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Molson Coors Beverage Company Makes Major Expansion at Fort Worth, Texas, Plant

Molson Coors Beverage Company reported it is making substantial investments in its brewery in Fort Worth, Texas. The expansion will boost capacity and support the production and packaging of its expanding portfolio of hard seltzers.

The multimillion-dollar project, which includes the installation of a new canning line completed earlier this year and a state-of-the-art filtration system expected to be finished later this fall, will more than quintuple Molson Coors’ U.S. capacity to make hard seltzers and other beverages, such as fast-growing Vizzy and soon-to-debut Coors Seltzer.

The improvements are part of a larger, global plan to upgrade facilities and equipment to improve efficiency and prepare the company for the future as it increasingly moves into beverages beyond beer, company officials said.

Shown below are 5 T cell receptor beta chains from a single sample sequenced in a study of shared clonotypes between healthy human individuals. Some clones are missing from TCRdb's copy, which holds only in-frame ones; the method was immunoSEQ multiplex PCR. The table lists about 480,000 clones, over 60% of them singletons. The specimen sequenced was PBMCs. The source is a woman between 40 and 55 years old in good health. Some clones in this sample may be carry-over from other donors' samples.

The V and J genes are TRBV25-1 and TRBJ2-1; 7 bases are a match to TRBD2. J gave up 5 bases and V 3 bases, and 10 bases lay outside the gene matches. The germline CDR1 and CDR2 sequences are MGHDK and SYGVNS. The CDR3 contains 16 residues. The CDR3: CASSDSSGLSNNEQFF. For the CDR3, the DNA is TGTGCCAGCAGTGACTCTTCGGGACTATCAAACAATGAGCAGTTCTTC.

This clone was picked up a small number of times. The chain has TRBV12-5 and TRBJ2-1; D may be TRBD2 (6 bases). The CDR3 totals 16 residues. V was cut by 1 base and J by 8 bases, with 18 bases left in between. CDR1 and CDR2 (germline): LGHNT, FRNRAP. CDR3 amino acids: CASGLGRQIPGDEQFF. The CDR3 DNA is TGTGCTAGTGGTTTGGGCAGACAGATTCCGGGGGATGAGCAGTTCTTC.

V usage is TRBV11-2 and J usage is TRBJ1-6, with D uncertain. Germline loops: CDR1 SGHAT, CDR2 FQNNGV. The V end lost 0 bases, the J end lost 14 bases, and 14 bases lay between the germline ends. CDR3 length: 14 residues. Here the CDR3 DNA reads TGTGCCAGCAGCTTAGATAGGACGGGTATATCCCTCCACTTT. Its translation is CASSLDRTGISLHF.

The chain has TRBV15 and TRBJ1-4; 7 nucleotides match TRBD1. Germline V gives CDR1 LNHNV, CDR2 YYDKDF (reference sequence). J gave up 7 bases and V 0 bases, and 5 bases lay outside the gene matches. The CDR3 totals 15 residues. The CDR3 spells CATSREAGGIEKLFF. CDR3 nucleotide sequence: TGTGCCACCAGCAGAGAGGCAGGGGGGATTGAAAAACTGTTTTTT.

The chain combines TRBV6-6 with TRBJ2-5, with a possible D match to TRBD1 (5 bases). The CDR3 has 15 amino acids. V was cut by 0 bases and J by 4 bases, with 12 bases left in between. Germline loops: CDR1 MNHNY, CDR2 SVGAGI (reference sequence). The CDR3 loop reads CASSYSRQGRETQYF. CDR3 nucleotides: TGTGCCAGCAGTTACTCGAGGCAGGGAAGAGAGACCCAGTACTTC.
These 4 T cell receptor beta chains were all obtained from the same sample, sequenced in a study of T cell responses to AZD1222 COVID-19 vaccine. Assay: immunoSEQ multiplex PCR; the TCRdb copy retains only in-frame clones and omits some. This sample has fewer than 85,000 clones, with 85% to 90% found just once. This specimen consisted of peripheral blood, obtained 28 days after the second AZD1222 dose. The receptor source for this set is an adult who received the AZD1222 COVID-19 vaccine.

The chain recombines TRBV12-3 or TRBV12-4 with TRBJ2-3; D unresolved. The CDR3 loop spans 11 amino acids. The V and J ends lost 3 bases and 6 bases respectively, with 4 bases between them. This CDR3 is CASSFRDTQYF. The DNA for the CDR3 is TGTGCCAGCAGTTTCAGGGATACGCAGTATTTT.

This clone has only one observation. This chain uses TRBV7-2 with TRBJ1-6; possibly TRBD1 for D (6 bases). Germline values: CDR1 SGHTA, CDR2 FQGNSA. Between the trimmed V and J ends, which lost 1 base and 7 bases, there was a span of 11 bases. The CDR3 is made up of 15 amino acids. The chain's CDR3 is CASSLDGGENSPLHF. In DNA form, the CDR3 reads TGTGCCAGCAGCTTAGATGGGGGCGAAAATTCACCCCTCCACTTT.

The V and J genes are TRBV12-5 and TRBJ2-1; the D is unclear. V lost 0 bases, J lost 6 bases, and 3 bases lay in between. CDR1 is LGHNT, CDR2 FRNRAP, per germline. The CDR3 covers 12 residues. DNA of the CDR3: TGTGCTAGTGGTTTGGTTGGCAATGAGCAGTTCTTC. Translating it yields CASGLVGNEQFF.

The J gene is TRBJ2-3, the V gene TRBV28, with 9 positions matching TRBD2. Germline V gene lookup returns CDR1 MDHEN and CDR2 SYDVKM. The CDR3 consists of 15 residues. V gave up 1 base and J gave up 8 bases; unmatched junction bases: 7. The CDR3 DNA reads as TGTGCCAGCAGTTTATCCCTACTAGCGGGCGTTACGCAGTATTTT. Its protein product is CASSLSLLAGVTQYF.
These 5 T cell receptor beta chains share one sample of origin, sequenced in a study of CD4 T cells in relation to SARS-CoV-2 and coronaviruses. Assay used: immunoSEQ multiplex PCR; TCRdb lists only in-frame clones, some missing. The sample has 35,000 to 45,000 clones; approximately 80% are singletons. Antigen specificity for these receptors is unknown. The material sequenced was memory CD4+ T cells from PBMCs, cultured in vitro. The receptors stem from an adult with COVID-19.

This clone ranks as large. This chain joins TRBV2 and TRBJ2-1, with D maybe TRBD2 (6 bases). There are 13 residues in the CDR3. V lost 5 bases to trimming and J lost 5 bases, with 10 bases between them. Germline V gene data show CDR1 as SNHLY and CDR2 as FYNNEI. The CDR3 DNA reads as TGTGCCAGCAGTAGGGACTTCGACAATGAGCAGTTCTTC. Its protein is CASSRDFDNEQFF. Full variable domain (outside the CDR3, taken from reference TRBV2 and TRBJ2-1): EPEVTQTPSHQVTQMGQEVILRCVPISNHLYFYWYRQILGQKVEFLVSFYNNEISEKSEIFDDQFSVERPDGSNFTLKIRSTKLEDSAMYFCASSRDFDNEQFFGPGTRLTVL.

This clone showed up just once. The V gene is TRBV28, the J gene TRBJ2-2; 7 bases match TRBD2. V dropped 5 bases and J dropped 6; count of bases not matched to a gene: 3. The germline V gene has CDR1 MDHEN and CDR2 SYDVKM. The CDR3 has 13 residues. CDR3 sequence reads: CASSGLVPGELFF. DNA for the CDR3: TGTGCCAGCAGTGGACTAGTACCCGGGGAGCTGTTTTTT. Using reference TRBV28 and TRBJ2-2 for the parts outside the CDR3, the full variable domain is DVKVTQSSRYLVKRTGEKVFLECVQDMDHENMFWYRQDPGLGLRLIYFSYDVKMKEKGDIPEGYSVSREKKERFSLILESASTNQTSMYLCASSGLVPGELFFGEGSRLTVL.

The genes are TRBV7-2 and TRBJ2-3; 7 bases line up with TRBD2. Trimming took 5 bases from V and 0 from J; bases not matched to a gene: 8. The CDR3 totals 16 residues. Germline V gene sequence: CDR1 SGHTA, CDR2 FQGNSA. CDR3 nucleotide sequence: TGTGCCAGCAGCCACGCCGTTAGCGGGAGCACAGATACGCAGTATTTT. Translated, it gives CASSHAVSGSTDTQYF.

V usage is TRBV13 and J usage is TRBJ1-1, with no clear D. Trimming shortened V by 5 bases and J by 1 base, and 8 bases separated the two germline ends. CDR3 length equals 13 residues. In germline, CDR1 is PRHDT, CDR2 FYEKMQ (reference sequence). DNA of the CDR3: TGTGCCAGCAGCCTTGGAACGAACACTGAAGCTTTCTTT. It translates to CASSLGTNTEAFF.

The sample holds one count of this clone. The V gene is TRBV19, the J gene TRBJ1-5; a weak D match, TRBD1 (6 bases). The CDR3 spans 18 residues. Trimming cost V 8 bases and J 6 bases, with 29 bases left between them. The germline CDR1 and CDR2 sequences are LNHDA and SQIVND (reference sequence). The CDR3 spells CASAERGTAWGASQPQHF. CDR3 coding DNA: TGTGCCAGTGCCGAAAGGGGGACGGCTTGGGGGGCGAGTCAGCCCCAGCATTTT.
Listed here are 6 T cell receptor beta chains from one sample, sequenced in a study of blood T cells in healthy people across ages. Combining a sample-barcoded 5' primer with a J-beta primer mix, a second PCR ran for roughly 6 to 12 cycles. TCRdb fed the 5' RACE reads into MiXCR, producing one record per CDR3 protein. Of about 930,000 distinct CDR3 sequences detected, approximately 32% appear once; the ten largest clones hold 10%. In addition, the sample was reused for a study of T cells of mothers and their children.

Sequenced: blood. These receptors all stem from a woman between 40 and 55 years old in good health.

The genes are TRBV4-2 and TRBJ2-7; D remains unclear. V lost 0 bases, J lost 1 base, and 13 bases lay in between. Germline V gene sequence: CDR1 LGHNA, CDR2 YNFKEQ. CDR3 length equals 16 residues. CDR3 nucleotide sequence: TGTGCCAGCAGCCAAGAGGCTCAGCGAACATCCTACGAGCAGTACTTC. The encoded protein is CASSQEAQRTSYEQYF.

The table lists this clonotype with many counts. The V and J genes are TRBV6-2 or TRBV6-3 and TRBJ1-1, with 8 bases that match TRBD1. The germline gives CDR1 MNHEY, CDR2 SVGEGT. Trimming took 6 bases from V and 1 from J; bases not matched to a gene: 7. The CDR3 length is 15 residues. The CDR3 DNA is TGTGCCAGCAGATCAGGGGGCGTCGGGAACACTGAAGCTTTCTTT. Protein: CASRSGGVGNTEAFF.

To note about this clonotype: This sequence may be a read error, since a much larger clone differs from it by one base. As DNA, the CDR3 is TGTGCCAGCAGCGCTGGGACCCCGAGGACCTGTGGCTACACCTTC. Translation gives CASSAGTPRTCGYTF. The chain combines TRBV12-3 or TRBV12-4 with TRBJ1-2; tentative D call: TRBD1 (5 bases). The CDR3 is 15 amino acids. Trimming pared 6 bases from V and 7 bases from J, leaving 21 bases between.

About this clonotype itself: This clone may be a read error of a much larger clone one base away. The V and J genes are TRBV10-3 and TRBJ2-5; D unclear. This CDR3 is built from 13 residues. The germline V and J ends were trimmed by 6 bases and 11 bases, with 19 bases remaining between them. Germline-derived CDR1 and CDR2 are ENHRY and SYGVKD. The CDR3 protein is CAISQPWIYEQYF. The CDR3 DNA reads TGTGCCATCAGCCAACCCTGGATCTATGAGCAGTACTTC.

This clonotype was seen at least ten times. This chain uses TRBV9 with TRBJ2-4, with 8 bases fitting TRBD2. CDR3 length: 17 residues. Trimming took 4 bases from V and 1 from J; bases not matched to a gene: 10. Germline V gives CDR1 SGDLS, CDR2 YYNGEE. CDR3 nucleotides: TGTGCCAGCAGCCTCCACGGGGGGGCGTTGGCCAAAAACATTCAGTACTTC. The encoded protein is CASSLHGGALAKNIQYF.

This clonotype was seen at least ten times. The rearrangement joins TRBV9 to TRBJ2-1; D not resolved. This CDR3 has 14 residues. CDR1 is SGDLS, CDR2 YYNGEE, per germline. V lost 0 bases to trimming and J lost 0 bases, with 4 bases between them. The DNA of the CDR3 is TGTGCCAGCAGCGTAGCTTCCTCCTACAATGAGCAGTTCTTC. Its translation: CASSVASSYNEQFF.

“As we see our innovations take off, we want to be able to react quickly and take those products in-house when it makes sense from a business perspective,” says Brian Erhardt, chief supply chain officer at Molson Coors. “Vizzy is a good example. Once we saw it take off this year, we made a big bet on an investment in our slim-can capabilities as well as our production lines to better service our customers when it comes to supplying these products.”

Like most other large hard seltzer makers in the U.S., Molson Coors uses a contract manufacturer to produce certain products, including Vizzy, company officials explained. But because the beverages have been on a sizzling run for the past three years, the ability to quickly adjust production to meet booming demand is limited. So after Vizzy shot out of the gates, the company moved to add the capability in-house.

Although the company is moving some production in-house, it still views contract manufacturers as a key part of its strategy.

“You’ll see us continue to react quickly into the future. When we can support a business case to make capital improvements in our facilities, we’ll definitely do it,” Erhardt added.

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